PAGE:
SharePoint (server, designer and InfoPath) video training (subscription or on DVD) are offered by major training providers like Lynda.com, AppDev, TrainSignal, CBTNuggets and KAlliance in addition to face to face classes if they are offered in your area.
For end user training, you may use the Show Me product from Point8020, the MS productivity hub (see related tutorial) or the Microsoft SharePoint Help site. You can also find SharePoint 2010 tutorials for both end users and developers on YouTube or some SharePoint hosting providers sites.
Easy Attendance is a web based attendance, leaves, overtime and vacations tracking and management system. This easy to use application does not depend on SharePoint, but uses the dot net framework as its foundation. No time clocks are involved.
Employees can view their own records and time aggregations. They can optionally enter their attendance, leaves, overtime and vacation records as well (this may sound odd but worth trying).
Easy Attendance uses some data integrity checks to avoid duplicates. For example, only one attendance record per day per employee and vacation start date is unique per employee. Also, vacation days balance is checked before a record is saved.
For the HR admins, you get a snap shot of the attendance status for all employees or per department on any day, or during any month for an employee. The same is true for leaves and overtime. Vacations are listed summarized per employee per year or for a department or all employees (crosstab summary).
You can find more in the Easy Attendance FAQ, including how to download, install and register the application. The free version is limited to 10 employees.
Easy Training Management (ETM) is a web based training management information system and simple CRM. This is a dot net application and has no dependence on SharePoint. Sure, you can build a similar system on top of SharePoint if you have it installed, but may have to do custom coding beyond SharePoint Designer and workflows to get some functionality.
ETM is mainly for training providers but can also be used by institutions to track training taken by their staff. The application runs under IIS 7 or later and uses the free MS SQL Express for its data storage. It uses Forms authentication for data entry and to optionally allow returning students to register for upcoming classes.
With ETM, you track trainees, trainers, coordinators and any class administrators together with course categories, courses, classes and class rosters. You can search and export using flexible criteria. The client (trainee, trainer, ..) contact form has a number of fields that can be used for training targeting. The system enables the addition of client CVs and course description files.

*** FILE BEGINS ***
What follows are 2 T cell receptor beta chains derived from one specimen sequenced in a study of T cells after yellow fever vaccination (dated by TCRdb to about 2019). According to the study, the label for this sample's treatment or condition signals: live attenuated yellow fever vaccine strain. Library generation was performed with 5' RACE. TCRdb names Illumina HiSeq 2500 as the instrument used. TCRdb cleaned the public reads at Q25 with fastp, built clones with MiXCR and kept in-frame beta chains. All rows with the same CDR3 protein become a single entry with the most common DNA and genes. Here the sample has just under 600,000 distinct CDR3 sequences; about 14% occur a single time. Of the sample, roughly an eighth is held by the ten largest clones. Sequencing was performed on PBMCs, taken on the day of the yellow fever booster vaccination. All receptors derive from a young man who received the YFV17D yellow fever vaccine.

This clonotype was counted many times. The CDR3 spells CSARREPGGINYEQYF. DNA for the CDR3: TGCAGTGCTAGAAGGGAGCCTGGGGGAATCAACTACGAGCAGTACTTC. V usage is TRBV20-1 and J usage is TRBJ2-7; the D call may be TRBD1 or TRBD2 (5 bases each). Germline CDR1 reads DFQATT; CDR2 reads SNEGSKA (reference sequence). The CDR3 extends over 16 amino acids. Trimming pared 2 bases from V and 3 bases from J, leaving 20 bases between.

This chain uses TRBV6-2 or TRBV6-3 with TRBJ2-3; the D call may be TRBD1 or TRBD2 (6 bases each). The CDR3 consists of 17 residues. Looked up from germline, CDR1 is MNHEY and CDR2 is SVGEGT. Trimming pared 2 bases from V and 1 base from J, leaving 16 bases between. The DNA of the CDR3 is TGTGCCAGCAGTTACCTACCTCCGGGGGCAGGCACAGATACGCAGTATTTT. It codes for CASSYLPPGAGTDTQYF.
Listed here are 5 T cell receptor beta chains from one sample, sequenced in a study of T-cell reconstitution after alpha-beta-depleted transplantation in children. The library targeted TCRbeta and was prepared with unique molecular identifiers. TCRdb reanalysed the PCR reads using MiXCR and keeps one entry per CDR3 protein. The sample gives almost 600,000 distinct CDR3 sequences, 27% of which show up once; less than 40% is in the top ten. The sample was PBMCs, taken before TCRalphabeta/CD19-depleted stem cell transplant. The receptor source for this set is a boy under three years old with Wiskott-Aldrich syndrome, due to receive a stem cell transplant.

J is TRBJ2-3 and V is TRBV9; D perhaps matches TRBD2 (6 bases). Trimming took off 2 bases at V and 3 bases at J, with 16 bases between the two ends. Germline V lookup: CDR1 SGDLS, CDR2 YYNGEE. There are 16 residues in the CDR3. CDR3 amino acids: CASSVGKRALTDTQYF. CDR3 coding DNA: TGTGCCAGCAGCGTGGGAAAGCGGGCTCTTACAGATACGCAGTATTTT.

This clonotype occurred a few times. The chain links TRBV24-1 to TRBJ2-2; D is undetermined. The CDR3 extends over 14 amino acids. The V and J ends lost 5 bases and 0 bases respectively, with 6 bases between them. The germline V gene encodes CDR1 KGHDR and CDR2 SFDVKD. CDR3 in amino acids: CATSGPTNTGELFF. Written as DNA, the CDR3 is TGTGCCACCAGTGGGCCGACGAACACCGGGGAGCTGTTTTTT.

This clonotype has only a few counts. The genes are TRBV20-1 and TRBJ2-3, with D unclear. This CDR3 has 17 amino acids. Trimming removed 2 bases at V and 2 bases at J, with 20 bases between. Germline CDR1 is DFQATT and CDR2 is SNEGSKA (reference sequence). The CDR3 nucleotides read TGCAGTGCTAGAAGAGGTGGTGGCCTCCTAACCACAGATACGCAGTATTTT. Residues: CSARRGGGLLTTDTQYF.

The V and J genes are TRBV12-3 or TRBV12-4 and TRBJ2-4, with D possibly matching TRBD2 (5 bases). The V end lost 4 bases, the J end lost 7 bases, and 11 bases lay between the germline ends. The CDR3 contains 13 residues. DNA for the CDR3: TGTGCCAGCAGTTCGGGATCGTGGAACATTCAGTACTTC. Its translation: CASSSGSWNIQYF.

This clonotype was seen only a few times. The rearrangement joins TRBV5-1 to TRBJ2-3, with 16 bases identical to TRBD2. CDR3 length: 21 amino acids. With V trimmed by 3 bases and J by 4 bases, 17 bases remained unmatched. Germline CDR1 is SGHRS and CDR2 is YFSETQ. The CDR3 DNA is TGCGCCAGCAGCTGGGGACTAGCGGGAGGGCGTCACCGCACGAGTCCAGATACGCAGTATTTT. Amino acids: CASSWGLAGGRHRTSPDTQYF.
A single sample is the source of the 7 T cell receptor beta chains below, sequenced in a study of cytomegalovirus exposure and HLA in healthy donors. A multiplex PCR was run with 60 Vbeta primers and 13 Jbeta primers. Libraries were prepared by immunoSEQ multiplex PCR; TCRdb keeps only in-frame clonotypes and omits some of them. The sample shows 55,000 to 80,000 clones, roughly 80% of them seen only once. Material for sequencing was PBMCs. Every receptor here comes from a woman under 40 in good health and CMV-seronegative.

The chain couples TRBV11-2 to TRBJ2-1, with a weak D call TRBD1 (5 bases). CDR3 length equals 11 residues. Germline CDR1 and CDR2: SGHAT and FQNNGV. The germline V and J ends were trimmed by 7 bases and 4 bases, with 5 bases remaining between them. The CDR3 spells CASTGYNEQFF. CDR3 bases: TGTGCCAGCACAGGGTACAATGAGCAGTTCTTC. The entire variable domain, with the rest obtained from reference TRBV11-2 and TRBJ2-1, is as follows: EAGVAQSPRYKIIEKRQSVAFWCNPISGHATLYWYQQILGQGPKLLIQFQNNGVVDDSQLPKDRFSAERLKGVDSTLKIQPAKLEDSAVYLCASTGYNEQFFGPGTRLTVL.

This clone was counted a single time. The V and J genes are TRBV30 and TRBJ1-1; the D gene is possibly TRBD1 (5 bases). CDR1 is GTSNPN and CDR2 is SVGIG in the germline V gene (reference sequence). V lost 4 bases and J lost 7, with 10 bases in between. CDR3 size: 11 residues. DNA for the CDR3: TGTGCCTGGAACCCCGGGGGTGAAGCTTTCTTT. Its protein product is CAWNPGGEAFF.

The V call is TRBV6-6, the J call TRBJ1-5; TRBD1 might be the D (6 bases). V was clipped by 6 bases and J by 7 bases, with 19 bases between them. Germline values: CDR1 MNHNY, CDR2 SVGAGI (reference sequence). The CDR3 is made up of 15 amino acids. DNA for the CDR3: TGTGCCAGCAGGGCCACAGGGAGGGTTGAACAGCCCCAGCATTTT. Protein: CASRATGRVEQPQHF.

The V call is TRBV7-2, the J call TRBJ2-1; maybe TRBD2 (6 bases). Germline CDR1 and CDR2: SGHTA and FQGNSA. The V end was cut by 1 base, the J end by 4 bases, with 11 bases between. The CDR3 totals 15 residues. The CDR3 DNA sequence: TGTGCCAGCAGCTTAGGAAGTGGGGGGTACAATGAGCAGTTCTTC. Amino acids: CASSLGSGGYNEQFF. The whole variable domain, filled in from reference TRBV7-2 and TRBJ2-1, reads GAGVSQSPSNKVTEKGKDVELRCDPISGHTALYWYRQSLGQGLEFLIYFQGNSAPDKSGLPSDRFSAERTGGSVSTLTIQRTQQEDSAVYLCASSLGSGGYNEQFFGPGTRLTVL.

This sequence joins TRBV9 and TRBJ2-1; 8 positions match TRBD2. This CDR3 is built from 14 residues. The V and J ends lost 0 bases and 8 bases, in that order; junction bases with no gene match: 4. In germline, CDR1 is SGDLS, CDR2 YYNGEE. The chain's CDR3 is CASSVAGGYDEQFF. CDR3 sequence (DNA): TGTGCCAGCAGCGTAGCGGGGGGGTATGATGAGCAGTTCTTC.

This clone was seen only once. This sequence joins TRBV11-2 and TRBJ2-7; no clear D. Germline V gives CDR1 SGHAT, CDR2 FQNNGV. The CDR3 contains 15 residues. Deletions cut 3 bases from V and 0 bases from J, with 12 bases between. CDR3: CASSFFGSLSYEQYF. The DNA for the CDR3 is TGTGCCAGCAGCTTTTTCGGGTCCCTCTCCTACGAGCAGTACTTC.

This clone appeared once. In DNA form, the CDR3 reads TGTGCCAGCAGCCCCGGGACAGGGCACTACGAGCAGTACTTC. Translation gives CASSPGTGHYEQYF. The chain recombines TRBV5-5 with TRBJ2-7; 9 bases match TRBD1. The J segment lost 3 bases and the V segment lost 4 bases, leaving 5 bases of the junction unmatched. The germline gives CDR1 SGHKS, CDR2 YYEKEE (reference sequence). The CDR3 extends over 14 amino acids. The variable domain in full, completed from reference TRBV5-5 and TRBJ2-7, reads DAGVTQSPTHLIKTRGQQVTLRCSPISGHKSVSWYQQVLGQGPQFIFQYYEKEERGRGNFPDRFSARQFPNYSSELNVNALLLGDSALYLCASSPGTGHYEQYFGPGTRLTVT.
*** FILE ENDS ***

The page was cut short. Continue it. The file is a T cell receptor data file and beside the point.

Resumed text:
If hosted online, an option to allow returning students (those already in the system) to login, view their own data and optionally sign up for upcoming courses is also available. Security is in place to protect records from deletion and to control access to system and user management. Logic is also implemented to prevent duplicate clients or registrations and to enforce class capacity.
You can download and install a trial version of ETM (fully functional with 25 client records limit) by visiting the ETM FAQ. Information on purchasing ETM is also available in the FAQ.
It has been a while since I wrote my last post and that was for a reason. I was busy developing Easy Archive!
Easy Archive has nothing to do with SharePoint (except being built on top of the .Net Framework and Easy Archive uses version 4, not 3.5x).
Of course, SharePoint does digital archiving and document repositories and more. However, for small and medium institutions and home or professional offices, SharePoint (or rival systems) may be an overkill. This is where Easy Archive can help – it is an easy, light-weight, web-based digital archival and retrieval system. You may use it to store your correspondence, documents and files in a central location with custom security, metadata and tags. You can also relate any two documents (ex. a letter and its reply or a document and its errata).
There are 6 roles that correspond to 6 security levels in Easy Archive with full web-based user administration. Tags (keywords) can be controlled in a custom master list with auto-complete functionality. A flexible search interface is provided and users with higher privilege can export any amount of data (based on selected criteria) in csv format.
Easy Archive works with final documents (no version control or workflows). If you provide a different file for a certain record, the original will be removed. Also, if you delete a record, its file is also removed. Files are stored on the file system in folders based on document date (year) with a mechanism to prevent files with same file names from overwriting each other. Correspondence is auto-numbered and is reset annually.
If interested, you can find more in the Easy Archive FAQ.